4 – You’ve declared your love of vinyl, but bought a Crosley – A hand-finished wood cabinet, novel flip-up wooden lid, and built-in full-range speakers harken back to the good ol’ days of hi-fi, right? Regardless of how well-written that Urban Outfitters ad may be, Crosleys suck. You’re better off sticking with MP3s than buying one of those heaps. By the way, that Crosley’s “wood” is just a crappy veneer over MDF.
There are three basic things you want in a good turntable; a solid platter (NOT plastic) to prevent wobbling and feedback, a stiff tonearm (NOT plastic) with a counterweight to ensure constant tracking force on your records, and a magnetic cartridge that tracks at much less weight than the ceramic ones in the cheapie all-in-one units.
What is a potential vinyl junkie to do?
First of all, get it through your head that you’re not going to find a really good new turntable for less than a couple hundred bucks. If you want vintage looks, buy vintage gear. A quick Craigslist session should find a number of good options from brands like Dual, Pioneer, BIC, Sansui, Yamaha, JVC, and Technics for under $100. You might even find something “almost new” for cheap; currently there are two Pro-Ject Debut Carbon units for less than $150 in the San Francisco Bay Area. Those retail for $400 new! One of the most highly-regarded vintage turntables is the Technics 1200 series, but do your research before buying one as many of them have been worn out by amateur DJs. Keep in mind that any vintage turntable will need a preamp (which can cost as little as $25) or an amplifier with a grounded phono input.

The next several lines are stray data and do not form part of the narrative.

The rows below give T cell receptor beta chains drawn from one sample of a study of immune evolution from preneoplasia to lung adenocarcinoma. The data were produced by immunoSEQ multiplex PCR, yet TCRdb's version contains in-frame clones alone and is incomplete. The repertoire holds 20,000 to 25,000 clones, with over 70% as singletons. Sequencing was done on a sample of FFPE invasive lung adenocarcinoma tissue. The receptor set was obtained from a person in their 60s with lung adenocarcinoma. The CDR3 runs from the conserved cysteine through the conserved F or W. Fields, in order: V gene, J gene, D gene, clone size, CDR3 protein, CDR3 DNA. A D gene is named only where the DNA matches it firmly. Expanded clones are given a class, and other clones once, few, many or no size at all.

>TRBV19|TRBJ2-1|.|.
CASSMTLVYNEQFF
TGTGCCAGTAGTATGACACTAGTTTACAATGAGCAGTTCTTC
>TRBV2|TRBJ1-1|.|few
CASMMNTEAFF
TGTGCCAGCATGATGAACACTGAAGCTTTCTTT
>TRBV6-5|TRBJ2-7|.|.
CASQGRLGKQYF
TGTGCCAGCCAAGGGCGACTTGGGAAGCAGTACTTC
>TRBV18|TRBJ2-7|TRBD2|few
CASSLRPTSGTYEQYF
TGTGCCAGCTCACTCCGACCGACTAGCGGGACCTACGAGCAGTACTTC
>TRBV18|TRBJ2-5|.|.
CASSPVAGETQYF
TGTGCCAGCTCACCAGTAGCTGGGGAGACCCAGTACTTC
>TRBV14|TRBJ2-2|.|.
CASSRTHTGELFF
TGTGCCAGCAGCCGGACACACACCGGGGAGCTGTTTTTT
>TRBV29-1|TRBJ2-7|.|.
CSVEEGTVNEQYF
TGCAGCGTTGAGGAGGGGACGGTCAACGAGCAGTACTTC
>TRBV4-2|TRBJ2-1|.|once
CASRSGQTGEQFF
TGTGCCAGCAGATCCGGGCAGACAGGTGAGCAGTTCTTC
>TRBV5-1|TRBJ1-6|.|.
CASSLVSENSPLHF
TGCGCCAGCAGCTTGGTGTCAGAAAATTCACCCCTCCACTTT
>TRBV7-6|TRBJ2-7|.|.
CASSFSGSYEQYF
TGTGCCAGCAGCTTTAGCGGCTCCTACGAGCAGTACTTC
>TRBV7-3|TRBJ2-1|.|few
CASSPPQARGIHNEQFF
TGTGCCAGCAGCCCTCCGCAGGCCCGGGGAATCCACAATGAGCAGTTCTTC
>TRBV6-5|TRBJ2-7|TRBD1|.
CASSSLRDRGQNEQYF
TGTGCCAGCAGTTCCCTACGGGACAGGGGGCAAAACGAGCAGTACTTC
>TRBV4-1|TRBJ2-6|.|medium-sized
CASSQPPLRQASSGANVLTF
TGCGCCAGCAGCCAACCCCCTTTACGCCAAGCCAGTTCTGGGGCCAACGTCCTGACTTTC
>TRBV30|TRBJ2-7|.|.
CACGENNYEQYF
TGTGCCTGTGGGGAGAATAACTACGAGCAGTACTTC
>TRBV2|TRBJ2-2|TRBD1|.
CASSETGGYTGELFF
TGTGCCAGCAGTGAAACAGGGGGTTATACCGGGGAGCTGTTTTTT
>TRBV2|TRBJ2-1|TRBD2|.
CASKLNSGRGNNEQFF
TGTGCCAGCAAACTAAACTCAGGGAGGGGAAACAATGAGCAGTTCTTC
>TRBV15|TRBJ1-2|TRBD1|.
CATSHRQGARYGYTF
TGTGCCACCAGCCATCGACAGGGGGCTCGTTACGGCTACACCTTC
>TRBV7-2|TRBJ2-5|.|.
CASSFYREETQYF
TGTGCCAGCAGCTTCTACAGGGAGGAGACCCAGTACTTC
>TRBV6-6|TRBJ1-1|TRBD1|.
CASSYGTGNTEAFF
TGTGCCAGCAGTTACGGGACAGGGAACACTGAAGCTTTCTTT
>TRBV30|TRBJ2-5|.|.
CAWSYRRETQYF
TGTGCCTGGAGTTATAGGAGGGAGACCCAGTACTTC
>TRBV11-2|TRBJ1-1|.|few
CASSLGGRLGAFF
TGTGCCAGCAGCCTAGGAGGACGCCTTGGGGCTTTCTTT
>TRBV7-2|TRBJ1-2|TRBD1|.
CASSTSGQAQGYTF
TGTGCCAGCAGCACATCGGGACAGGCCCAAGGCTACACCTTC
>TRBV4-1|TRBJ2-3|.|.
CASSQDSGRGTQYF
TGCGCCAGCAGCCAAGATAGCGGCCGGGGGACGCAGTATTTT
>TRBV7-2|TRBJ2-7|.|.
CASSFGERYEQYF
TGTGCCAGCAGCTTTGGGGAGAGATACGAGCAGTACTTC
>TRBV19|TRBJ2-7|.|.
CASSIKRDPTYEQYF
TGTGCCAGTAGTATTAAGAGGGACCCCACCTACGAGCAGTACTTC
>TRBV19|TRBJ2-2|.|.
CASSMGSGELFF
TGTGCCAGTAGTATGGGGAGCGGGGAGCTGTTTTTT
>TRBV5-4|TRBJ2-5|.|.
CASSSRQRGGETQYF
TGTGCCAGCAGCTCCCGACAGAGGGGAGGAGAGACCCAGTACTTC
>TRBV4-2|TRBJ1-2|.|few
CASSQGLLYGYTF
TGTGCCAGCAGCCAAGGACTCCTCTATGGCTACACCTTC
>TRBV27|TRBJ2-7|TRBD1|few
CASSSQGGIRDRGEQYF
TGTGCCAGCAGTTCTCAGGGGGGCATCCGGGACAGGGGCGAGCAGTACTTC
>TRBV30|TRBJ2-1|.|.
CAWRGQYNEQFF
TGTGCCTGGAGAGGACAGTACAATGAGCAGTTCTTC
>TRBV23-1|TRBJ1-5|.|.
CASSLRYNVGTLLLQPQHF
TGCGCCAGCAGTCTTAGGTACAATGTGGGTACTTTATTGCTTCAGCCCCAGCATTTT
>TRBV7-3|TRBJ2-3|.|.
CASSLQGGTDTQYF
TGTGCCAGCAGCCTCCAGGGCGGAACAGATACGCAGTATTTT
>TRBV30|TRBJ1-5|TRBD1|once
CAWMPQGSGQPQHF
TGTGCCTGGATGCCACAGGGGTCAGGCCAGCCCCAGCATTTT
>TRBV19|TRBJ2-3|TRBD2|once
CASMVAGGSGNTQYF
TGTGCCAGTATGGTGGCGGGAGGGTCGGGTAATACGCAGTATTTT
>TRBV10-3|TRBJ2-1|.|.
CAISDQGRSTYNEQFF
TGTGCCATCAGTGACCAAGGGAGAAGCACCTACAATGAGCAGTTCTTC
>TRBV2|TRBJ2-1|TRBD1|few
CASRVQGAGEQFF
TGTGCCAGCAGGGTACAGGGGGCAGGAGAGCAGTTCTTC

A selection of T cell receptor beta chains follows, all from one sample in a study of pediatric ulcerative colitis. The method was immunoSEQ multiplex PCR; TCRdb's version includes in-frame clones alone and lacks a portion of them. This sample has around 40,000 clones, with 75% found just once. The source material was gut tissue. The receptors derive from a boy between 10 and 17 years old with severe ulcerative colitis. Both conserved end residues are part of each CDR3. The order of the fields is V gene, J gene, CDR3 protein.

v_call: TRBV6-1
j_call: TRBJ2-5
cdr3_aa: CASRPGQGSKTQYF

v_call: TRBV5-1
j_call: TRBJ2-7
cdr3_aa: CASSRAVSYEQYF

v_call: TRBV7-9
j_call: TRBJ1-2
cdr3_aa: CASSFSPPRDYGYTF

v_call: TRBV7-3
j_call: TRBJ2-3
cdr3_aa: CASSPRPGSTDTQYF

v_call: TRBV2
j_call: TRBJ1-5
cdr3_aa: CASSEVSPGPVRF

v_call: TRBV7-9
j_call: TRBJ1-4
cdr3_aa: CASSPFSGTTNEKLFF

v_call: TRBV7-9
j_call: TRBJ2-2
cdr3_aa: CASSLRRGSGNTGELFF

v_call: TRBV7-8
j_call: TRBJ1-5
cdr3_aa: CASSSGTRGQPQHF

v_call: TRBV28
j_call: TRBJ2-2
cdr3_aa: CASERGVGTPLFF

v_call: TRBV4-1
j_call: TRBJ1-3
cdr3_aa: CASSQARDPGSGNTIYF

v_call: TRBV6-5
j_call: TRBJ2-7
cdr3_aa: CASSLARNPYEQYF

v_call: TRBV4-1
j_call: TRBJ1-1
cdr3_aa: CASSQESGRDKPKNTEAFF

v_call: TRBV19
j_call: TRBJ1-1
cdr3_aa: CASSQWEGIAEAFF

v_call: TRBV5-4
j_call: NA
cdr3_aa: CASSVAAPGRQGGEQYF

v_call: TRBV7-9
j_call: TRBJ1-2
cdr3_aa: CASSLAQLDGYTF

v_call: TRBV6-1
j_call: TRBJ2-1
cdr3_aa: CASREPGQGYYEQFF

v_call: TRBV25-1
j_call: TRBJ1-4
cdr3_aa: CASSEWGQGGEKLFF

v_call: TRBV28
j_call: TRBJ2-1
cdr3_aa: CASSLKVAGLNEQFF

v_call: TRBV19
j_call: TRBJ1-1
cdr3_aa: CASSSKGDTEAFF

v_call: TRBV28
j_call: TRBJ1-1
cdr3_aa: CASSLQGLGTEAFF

If the vintage route scares you, or you must have something new on a budget, scrape together $175 and get the Stanton T55USB. Is it hideous? Yes. However, it checks a lot of boxes for the vinyl newbie and it’s reasonably solid. It has a line-level output, so you don’t need a preamp (although you can select “phono out” and use one), it has a USB output and recording software so you can do digital transfers to your computer, it has strobe adjustment for accurate speed controls, and a pretty decent cartridge. If you buy this, for the love of everything holy, please learn to set up a tonearm and set the tracking for two grams (the minimum for this setup). There are plenty of YouTube videos to show you how.
The best “bang for the buck” turntable on the market right now is the Audio Technica AT-LP120-USB at $250. It has all the stuff the Stanton has, but with a better tonearm, a much better cartridge, and a cueing lever, plus it’s direct drive and has a better signal-to-noise ratio. With the Audio Technica or the aforementioned Stanton, you can plug straight into a soundbar or any stereo with a line input because of the built-in preamps they have, but you’ll find an external preamp will probably give you better sound.
For another c-note, you can score the Teac TN-300 for $350 and be on the ground floor of “audiophile quality”. The Teac also features a built in preamp and USB output, plus it’s a hell of a lot classier looking than the Audio Technica or Stanton models.
Sony Walkman image via Sony Electronics
Stanton Turntable image via StantonDJ.com
Audio Technica turnable image via Audio-Technica.com
Teac turntable image via Teac.com
all other images public domain via Pexels.com